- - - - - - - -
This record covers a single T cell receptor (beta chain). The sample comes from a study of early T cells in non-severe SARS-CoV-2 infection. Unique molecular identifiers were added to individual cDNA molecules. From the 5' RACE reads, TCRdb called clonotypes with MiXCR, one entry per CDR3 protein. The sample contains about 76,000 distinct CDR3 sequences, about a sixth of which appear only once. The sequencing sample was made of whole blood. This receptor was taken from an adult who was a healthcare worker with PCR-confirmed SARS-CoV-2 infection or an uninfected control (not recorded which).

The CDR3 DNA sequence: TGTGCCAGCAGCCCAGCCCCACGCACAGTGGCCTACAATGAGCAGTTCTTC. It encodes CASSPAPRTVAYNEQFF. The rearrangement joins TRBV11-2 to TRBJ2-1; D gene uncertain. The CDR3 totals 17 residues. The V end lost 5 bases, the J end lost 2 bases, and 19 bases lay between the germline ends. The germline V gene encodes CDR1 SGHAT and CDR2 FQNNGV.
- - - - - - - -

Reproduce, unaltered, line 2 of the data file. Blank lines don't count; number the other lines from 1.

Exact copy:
The CDR3 DNA sequence: TGTGCCAGCAGCCCAGCCCCACGCACAGTGGCCTACAATGAGCAGTTCTTC. It encodes CASSPAPRTVAYNEQFF. The rearrangement joins TRBV11-2 to TRBJ2-1; D gene uncertain. The CDR3 totals 17 residues. The V end lost 5 bases, the J end lost 2 bases, and 19 bases lay between the germline ends. The germline V gene encodes CDR1 SGHAT and CDR2 FQNNGV.